We’ve all been there. Woken up and felt a twinge in our shoulder, or inexplicably had a particularly bad headache. But when it comes to dealing with health problems, men seem to be firmly placed in one of two camps.
Either we immediately believe that we’ve managed to contract some exotic illness, panic, and and make plans in advance to head to a drop-in clinic for a second opinion after visiting our local GP – or we grimace through the pain, reach for the paracetamol and soldier on through our day.
This latter turn of events is by far the most common, and at this weekend’s Being a Man festival at London’s Southbank Centre, a panel of healthcare experts staged a frank discussion about men and their aversion to seeking medical help.
John Chisholm, Chair of the British Medical Association’s Ethics Committee, believes that British ‘stiff upper lip’ society has bred generations of men who believe that accepting you need help is to somehow surrender your masculinity.
“There is a cultural understanding that all men should be macho,” says the doctor. “But we need to understand that this expectation of stoic masculinity is putting lives at risks – men shouldn’t be bottling these things up.”
Jim Pollard, a health journalist also sitting on the panel, agreed. “Absolutely. The real reason men put off going to see their doctor is because we don’t like asking for help.”
“We find it hard to admit that we need help,” Pollard continues. “We are absolutely rubbish when it comes to admitting that. And I think that men find it very difficult to overcome this expectation of self-reliance and resilience because it has been drilled into us from a very young age.”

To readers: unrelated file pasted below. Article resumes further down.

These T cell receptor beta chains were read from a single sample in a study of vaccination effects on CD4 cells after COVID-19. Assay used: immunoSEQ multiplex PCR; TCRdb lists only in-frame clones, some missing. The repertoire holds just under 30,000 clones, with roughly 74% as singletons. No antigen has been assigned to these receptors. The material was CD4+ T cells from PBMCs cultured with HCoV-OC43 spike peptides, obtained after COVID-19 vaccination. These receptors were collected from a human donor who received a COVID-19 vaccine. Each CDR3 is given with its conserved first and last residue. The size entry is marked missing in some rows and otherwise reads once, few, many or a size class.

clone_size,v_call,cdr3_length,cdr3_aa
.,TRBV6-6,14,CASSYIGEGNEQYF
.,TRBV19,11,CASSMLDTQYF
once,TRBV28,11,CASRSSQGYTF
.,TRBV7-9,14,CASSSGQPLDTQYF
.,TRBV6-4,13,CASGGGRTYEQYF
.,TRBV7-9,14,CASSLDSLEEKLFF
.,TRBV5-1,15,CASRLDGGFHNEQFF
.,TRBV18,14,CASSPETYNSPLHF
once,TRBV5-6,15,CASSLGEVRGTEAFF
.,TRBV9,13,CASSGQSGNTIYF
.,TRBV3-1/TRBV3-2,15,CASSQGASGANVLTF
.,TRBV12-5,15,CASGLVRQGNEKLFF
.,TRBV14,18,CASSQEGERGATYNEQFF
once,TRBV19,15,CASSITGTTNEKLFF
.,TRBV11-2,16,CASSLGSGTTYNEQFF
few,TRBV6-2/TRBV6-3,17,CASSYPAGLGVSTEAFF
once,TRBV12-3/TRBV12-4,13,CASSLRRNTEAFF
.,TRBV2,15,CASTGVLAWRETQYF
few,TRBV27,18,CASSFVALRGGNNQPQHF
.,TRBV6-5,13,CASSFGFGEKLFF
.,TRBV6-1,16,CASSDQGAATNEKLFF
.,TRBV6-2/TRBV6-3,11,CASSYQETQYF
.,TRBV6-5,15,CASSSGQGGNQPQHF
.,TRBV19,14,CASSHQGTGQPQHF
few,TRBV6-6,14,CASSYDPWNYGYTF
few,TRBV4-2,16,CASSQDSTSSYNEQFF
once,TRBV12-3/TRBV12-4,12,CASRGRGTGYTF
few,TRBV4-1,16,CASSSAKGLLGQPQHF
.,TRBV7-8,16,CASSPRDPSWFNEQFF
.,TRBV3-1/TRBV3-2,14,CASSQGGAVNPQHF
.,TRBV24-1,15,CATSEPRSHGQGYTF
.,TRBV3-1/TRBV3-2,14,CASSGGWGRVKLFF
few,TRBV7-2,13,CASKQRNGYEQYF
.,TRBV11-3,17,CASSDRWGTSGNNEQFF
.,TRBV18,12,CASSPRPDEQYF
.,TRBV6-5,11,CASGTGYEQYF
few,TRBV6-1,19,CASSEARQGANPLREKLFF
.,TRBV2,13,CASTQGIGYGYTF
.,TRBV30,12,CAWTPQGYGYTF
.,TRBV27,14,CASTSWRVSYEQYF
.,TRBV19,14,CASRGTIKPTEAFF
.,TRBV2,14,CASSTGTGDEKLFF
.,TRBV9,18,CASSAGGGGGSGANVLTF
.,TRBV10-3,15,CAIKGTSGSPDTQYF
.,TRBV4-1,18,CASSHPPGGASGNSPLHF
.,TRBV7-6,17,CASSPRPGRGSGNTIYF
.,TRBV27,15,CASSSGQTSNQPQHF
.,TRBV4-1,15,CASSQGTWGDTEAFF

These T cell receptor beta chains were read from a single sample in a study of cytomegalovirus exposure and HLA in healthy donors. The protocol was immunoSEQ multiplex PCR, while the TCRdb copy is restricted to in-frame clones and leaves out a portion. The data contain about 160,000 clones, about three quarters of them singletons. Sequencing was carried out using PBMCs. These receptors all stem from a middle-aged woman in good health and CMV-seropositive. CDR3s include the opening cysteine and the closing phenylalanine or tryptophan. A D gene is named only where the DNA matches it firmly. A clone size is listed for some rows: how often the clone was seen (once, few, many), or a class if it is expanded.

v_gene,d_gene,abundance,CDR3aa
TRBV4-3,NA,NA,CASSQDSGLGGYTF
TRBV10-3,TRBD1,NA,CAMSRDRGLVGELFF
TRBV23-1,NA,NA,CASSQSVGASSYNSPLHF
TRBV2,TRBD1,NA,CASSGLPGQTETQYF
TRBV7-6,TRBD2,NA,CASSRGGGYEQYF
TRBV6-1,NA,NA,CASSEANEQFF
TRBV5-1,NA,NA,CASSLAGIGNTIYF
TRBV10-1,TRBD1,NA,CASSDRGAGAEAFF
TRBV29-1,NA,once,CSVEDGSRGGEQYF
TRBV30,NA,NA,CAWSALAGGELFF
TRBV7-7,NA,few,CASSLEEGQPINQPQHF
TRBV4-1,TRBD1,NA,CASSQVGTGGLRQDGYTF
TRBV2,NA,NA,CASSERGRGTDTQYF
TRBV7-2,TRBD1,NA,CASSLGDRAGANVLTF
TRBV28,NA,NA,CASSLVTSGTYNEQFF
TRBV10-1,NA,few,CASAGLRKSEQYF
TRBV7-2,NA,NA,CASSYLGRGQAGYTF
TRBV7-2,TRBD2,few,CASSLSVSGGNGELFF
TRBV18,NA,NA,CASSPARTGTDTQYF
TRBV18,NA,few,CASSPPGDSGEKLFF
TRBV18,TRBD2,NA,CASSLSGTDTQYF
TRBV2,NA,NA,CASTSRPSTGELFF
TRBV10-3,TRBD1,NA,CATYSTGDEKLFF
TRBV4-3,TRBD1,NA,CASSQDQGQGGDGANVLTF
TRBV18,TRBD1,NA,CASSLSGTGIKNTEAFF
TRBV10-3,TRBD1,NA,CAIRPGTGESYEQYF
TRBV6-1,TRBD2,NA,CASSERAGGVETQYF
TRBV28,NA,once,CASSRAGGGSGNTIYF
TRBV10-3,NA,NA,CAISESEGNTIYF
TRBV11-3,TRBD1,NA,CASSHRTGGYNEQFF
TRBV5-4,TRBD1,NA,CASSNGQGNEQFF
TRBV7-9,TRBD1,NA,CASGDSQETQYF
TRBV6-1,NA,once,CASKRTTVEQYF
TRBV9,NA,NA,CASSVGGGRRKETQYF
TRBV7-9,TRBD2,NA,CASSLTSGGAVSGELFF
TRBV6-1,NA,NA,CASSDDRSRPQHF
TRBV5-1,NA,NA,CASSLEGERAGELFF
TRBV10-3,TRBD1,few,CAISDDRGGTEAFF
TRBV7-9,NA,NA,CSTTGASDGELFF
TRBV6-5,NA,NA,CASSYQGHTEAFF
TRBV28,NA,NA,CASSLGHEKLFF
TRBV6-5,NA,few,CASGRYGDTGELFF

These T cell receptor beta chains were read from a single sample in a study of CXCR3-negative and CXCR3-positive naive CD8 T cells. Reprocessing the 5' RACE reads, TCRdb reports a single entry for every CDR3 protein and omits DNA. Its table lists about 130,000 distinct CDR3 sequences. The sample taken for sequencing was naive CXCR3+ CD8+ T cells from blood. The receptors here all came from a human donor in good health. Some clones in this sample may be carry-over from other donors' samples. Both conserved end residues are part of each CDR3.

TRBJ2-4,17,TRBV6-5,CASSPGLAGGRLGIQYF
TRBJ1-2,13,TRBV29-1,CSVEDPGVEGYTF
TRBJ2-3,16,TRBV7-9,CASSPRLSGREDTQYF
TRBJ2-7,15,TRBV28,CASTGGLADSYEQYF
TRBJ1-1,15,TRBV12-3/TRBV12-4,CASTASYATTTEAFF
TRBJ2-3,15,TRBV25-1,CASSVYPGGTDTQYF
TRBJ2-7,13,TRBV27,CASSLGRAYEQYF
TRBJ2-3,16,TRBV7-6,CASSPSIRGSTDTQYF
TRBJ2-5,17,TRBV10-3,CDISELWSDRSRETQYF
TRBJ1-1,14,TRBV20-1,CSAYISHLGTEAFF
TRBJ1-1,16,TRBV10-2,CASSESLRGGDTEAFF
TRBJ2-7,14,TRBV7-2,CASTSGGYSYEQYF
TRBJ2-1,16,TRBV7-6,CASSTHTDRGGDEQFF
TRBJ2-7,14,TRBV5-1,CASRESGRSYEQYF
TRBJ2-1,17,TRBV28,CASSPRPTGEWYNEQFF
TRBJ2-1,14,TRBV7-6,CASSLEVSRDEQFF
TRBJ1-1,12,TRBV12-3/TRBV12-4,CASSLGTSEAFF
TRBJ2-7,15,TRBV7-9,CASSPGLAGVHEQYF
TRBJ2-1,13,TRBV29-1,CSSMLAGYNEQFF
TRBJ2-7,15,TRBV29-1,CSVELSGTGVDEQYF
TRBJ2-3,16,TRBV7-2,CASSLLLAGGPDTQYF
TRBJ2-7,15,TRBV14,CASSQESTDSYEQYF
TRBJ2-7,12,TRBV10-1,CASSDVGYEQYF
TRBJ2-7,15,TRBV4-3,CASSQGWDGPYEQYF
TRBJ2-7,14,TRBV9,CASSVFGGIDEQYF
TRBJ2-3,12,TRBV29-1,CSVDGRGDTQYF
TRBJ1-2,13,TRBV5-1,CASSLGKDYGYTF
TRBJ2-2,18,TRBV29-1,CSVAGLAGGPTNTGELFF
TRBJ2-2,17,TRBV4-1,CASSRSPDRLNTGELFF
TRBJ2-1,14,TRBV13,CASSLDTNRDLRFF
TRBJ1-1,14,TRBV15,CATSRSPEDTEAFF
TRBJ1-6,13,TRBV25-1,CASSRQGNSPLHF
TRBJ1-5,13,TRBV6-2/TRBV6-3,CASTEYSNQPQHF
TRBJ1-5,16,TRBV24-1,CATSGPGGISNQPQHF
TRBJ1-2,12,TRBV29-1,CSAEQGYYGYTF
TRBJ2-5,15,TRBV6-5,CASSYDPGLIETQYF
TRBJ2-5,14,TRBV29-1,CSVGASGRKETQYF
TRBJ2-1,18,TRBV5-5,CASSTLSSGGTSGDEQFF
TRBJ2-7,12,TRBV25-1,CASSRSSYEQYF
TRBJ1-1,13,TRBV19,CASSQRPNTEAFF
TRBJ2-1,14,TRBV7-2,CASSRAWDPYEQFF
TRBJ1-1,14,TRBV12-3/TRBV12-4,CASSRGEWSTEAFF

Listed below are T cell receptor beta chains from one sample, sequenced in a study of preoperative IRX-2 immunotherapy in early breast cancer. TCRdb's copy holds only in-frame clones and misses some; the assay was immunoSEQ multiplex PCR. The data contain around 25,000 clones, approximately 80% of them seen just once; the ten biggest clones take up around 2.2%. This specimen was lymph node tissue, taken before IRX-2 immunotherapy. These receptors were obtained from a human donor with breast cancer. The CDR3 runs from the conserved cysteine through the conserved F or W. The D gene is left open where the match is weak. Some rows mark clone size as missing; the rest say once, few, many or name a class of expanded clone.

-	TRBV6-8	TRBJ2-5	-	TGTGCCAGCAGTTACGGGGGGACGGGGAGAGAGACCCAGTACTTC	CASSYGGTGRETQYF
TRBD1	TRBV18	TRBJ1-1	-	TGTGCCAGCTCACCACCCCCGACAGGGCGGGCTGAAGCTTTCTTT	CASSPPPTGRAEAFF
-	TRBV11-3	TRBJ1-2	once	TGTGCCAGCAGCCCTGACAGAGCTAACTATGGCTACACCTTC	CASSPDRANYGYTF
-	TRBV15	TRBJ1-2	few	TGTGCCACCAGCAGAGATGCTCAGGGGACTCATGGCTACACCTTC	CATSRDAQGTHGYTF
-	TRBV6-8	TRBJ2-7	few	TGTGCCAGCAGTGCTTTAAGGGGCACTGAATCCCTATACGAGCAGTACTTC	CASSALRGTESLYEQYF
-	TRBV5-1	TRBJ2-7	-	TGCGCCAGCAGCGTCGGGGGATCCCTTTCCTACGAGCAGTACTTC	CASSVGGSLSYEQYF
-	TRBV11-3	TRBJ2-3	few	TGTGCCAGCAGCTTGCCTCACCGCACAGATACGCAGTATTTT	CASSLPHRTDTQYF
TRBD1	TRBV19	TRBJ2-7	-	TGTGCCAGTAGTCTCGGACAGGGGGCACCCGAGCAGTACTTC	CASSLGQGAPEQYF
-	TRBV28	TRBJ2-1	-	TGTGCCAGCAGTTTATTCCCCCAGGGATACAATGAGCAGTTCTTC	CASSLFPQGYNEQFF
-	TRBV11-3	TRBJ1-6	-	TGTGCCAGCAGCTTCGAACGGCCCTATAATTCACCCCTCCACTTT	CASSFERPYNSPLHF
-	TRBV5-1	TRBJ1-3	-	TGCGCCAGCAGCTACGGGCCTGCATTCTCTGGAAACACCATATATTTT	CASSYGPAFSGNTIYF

The healthcare experts cite some shocking statistics. Because many men never flag up their health concerns until it may be too late, one in five British males don’t live past the age of 65. But if this problem is so ingrained into our culture and societal expectations, is there any way we can realistically hope to change men’s attitudes towards medical assistance?
“There are certain steps that need to be taken,” offers Chisholm. “If we destigmatise ‘men seeking help’ from an early age, it will become more accepted, something men are allowed to talk about. Because at the moment that discussion simply isn’t being had with young boys.”
When should I see a doctor?
However, Doctor Jane Dickson, a consultant in sexual and reproductive health at Oxleas NHS Trust, believes that women and men are simply wired differently, and that what works for one gender may not necessarily be as effective for the other.
“At my clinic, female patients outnumber male four to one,” reveals Dickson. “The only time when we see an equal amount of men and women is on a Saturday, when the majority of men don’t have an excuse not to come in – we’re not competing with busy work schedules on the weekend, perhaps only the football. And even then when they come in, they lie about what the problem is.
“It’s amazing how many men with sore shoulders come in who, at the end of the consultation when they have their hand on the door, turn around and choose then to tell me about their funny-coloured discharge or scrotal warts. The problem with this inability to tell me what’s wrong immediately is that we’re wasting time, because these issues that men are merrily ignoring out of embarrassment could be early signs of major conditions, such as diabetes or heart disease.”
Overall, we know that men seeking help for medical issues desperately needs destigmatising. But because we’re living in an age where there’s more ways to talk to each other and interact than ever before, we’ve taken advantage of this to create an anonymous system that allows men, who may otherwise stay silent, to share their concerns.